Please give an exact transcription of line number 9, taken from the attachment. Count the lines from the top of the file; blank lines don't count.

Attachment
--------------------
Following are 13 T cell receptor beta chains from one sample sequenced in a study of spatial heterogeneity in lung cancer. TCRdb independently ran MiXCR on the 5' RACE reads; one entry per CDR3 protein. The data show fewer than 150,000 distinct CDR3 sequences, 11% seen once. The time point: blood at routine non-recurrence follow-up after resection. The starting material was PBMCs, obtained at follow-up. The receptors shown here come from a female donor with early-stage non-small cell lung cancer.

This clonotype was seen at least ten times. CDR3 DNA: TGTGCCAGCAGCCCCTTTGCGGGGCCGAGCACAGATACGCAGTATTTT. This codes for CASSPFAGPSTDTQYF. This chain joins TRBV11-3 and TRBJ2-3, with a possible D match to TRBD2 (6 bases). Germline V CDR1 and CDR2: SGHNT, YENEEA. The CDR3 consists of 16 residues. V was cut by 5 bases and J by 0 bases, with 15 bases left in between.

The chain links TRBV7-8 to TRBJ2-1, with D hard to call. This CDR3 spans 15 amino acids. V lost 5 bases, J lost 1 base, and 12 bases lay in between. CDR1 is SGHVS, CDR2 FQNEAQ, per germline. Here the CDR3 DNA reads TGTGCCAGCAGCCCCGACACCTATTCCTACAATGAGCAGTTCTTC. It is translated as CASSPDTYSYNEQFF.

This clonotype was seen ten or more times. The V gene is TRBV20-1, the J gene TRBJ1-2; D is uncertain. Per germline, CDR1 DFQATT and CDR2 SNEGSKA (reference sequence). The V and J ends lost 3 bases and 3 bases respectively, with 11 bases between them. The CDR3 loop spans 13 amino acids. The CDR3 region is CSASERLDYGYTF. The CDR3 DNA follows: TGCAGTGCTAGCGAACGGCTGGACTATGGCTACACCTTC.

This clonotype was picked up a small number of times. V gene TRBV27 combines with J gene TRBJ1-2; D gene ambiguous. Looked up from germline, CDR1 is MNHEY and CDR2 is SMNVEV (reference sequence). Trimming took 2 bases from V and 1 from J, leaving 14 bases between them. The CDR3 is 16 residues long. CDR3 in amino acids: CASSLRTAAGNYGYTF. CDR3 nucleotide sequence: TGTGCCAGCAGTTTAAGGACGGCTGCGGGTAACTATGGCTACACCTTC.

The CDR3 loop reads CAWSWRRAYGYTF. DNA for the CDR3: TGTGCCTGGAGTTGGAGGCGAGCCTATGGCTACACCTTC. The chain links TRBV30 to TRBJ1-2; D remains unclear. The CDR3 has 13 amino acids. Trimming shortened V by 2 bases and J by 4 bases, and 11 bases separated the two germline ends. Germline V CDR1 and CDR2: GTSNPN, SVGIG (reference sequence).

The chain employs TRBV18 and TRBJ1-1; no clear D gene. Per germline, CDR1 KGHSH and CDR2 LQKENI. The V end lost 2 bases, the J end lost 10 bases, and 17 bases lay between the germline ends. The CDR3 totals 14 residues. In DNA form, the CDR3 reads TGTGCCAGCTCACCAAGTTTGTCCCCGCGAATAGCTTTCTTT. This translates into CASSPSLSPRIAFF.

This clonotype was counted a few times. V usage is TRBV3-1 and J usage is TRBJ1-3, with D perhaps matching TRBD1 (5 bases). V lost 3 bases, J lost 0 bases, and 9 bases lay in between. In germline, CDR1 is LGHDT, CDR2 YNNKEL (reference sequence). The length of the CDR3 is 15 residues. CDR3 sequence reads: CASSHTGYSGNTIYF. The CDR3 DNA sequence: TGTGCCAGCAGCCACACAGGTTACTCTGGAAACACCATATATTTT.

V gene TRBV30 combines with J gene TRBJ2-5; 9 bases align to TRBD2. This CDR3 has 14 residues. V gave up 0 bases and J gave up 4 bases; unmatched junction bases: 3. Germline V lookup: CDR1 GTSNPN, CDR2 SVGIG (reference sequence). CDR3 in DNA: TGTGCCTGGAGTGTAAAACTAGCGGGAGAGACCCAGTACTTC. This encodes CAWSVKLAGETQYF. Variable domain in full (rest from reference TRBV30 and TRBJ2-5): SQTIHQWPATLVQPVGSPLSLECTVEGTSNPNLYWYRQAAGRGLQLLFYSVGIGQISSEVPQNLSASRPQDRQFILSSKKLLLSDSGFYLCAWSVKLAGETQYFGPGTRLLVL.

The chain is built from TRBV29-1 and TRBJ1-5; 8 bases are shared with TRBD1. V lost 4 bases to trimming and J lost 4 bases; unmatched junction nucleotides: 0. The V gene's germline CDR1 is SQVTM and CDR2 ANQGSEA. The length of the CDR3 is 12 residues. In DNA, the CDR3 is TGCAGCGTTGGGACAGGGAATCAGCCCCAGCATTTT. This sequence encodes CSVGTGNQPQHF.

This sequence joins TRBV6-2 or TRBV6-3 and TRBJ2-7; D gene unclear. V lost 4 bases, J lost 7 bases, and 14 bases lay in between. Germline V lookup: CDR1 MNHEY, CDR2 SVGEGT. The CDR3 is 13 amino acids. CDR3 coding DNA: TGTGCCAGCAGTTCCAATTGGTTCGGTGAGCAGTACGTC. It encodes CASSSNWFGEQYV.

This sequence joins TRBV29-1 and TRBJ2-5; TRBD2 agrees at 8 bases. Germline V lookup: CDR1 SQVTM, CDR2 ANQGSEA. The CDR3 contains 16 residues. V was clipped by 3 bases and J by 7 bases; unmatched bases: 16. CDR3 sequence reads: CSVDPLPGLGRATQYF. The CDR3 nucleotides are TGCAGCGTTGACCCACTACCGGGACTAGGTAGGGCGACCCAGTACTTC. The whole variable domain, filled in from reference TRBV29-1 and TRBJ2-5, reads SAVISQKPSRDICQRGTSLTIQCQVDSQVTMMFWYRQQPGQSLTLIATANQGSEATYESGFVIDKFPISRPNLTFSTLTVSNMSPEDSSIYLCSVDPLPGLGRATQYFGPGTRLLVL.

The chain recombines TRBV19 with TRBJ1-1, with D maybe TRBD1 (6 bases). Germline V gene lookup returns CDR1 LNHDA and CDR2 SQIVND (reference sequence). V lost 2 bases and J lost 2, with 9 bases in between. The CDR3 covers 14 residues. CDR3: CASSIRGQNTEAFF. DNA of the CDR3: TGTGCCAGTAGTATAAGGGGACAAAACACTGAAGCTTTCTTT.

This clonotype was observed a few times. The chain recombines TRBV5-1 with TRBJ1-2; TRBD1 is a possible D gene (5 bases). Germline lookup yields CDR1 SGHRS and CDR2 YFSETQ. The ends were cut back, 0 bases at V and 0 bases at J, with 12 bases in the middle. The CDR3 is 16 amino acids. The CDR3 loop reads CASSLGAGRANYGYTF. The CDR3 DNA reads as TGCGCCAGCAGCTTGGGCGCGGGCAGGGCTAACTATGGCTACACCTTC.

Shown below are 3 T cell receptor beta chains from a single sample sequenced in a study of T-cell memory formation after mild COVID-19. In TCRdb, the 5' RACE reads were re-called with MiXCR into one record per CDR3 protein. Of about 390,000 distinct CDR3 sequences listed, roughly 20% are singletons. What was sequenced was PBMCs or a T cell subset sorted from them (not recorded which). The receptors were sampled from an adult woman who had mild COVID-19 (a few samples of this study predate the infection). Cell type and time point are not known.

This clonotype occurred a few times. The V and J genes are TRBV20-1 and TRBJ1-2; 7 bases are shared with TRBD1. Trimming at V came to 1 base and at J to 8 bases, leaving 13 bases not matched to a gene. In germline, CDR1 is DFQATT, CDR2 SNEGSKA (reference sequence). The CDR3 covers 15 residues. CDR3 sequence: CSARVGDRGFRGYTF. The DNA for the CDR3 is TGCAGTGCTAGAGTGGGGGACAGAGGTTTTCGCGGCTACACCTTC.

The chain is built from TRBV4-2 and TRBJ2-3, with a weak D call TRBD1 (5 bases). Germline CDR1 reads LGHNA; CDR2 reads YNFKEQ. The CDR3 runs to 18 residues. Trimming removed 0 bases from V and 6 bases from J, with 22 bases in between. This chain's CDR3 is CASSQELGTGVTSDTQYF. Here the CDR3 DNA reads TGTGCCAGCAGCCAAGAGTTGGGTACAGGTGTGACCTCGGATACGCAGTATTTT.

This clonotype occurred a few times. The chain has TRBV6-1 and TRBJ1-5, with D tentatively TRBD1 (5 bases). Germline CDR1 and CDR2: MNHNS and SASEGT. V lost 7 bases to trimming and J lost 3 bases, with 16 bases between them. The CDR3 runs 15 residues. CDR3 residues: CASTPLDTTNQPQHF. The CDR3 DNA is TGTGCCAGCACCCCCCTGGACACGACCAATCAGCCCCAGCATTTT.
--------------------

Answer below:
V gene TRBV30 combines with J gene TRBJ2-5; 9 bases align to TRBD2. This CDR3 has 14 residues. V gave up 0 bases and J gave up 4 bases; unmatched junction bases: 3. Germline V lookup: CDR1 GTSNPN, CDR2 SVGIG (reference sequence). CDR3 in DNA: TGTGCCTGGAGTGTAAAACTAGCGGGAGAGACCCAGTACTTC. This encodes CAWSVKLAGETQYF. Variable domain in full (rest from reference TRBV30 and TRBJ2-5): SQTIHQWPATLVQPVGSPLSLECTVEGTSNPNLYWYRQAAGRGLQLLFYSVGIGQISSEVPQNLSASRPQDRQFILSSKKLLLSDSGFYLCAWSVKLAGETQYFGPGTRLLVL.